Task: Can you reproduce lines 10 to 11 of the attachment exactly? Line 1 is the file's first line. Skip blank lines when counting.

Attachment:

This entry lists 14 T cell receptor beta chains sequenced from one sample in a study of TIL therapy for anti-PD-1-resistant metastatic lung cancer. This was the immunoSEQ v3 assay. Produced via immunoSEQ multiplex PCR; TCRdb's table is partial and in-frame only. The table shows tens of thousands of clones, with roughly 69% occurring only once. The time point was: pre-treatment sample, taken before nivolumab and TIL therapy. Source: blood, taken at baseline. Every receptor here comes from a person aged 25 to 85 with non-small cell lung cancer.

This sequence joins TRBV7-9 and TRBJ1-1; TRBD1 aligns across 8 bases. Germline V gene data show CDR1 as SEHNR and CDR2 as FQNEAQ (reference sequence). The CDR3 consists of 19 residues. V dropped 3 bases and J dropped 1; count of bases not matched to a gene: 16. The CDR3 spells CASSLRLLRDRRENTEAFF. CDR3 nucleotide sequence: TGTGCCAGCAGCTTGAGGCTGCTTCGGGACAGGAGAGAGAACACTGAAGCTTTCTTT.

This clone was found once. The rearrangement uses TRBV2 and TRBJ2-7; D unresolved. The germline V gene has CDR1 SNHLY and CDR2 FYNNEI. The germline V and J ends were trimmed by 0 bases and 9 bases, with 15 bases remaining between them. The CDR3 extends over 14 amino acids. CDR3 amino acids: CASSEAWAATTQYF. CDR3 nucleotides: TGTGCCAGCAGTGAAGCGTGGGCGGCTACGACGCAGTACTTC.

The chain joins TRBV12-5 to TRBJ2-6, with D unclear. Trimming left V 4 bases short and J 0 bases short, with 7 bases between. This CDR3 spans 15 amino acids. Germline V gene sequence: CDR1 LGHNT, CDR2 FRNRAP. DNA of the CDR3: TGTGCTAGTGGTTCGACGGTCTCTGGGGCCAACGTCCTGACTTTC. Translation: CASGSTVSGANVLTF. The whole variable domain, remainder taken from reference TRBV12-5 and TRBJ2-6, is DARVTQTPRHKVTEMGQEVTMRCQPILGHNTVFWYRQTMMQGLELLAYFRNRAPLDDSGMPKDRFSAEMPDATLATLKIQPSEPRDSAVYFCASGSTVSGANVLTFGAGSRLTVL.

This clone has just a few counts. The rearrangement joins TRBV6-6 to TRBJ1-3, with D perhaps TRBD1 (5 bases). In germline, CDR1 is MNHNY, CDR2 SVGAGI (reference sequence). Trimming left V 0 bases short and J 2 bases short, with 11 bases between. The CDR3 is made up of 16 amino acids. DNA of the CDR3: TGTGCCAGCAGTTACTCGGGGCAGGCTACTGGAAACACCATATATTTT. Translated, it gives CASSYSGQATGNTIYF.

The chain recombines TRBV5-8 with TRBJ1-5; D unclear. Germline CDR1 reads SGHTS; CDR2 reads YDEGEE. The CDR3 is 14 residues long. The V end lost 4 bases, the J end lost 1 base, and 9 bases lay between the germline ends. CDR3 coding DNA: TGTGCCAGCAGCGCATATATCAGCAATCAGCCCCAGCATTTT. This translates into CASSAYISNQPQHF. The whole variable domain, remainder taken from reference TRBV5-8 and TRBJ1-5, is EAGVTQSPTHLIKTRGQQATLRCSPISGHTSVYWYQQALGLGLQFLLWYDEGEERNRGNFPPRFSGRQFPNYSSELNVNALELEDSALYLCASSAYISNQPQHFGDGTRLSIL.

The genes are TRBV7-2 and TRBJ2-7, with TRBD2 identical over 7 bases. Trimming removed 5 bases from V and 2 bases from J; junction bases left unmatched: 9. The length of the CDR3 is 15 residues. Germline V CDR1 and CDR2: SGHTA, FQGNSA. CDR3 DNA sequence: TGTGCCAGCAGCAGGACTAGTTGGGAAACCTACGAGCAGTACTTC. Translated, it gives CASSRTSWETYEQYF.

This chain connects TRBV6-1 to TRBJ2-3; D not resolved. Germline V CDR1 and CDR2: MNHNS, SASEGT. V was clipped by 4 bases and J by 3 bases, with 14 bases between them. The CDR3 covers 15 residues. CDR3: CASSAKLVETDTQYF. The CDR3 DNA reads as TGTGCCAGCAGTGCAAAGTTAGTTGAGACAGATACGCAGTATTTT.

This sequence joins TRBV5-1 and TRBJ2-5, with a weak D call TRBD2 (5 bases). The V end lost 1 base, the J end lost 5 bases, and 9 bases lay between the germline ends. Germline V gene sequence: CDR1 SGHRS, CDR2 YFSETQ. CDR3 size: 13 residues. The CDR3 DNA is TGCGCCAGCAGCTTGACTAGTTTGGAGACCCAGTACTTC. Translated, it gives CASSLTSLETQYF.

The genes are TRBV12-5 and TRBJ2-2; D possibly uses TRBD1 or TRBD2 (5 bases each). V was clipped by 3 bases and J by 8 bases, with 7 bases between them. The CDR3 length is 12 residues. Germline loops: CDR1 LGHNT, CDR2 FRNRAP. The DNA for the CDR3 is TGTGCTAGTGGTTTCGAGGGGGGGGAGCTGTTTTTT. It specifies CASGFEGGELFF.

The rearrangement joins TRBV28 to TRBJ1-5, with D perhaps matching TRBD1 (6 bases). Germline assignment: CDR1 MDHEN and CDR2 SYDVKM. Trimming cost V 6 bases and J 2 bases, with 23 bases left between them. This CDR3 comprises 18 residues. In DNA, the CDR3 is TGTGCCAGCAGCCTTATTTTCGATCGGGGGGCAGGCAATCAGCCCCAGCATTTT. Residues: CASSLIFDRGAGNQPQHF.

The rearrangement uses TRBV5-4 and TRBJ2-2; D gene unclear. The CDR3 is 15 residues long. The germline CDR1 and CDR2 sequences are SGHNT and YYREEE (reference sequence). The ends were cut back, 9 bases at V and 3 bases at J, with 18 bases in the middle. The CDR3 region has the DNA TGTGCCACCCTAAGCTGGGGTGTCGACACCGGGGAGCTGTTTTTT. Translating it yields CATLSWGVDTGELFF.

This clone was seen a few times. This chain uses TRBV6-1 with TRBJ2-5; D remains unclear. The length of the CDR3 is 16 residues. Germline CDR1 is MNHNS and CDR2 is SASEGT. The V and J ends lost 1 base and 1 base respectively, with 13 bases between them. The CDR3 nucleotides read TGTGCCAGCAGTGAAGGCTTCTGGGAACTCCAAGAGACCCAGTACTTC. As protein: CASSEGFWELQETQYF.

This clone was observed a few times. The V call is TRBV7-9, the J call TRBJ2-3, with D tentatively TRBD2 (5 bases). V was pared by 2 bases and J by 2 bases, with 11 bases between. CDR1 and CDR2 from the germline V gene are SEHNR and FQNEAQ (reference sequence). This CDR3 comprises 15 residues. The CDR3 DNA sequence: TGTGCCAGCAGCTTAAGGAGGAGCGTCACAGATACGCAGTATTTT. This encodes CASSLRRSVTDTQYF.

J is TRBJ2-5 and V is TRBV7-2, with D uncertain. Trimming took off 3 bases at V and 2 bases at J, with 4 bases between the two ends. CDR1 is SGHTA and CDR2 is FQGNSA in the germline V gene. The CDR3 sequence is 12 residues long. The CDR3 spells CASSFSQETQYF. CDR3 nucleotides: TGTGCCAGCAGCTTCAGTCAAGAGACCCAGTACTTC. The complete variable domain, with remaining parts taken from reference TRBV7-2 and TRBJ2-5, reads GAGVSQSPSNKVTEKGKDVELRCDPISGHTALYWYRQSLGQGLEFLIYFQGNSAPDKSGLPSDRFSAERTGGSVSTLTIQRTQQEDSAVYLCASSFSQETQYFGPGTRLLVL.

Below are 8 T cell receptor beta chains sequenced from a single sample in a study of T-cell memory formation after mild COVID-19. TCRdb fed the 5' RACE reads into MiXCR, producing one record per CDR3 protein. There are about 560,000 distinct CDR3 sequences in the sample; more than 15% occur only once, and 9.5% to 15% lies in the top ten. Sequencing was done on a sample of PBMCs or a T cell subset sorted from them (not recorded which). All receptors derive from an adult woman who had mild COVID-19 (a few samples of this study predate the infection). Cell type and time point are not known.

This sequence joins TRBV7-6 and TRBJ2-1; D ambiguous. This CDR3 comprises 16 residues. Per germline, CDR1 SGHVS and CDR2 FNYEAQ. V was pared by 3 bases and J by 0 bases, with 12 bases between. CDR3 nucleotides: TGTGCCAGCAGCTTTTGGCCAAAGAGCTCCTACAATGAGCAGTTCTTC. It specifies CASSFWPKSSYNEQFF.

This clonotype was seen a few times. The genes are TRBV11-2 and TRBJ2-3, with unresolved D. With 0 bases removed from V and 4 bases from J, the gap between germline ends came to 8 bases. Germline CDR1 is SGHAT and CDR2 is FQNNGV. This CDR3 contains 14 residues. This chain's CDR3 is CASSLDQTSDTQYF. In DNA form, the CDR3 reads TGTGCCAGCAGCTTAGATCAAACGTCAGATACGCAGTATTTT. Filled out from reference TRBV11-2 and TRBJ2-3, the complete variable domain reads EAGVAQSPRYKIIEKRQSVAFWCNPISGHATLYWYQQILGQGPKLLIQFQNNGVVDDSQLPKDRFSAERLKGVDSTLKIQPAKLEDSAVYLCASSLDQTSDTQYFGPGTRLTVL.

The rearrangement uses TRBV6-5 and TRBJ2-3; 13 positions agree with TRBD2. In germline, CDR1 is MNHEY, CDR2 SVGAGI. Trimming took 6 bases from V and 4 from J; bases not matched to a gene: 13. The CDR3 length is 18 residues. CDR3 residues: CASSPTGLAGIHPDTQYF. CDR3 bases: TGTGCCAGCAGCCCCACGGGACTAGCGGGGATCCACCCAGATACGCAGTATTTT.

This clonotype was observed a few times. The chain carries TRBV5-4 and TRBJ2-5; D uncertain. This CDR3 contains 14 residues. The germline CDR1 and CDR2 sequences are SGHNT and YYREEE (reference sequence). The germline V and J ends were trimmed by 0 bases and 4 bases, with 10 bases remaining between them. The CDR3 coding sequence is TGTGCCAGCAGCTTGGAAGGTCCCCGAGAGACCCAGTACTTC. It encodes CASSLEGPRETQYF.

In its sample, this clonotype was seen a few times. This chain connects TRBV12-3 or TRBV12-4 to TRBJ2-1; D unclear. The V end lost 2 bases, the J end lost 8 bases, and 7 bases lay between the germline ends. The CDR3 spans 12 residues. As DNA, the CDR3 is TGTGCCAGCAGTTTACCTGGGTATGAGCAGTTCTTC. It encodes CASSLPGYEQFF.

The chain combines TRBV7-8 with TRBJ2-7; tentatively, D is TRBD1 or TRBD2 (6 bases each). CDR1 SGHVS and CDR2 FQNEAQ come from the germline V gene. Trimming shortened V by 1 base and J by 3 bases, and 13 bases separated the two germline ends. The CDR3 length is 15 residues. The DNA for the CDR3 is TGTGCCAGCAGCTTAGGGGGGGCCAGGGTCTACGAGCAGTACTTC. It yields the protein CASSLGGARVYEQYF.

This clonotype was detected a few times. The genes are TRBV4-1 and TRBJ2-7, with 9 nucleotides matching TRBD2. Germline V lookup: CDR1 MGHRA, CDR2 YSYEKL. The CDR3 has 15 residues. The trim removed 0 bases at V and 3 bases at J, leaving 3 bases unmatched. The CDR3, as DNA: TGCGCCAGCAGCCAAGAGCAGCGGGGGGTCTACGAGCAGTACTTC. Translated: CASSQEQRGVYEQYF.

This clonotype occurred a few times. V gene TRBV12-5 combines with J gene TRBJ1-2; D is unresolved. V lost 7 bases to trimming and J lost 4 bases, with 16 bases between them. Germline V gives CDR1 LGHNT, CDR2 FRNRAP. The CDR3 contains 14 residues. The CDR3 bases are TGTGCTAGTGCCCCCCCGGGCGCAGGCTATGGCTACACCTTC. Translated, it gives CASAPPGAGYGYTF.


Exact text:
The genes are TRBV12-5 and TRBJ2-2; D possibly uses TRBD1 or TRBD2 (5 bases each). V was clipped by 3 bases and J by 8 bases, with 7 bases between them. The CDR3 length is 12 residues. Germline loops: CDR1 LGHNT, CDR2 FRNRAP. The DNA for the CDR3 is TGTGCTAGTGGTTTCGAGGGGGGGGAGCTGTTTTTT. It specifies CASGFEGGELFF.

The rearrangement joins TRBV28 to TRBJ1-5, with D perhaps matching TRBD1 (6 bases). Germline assignment: CDR1 MDHEN and CDR2 SYDVKM. Trimming cost V 6 bases and J 2 bases, with 23 bases left between them. This CDR3 comprises 18 residues. In DNA, the CDR3 is TGTGCCAGCAGCCTTATTTTCGATCGGGGGGCAGGCAATCAGCCCCAGCATTTT. Residues: CASSLIFDRGAGNQPQHF.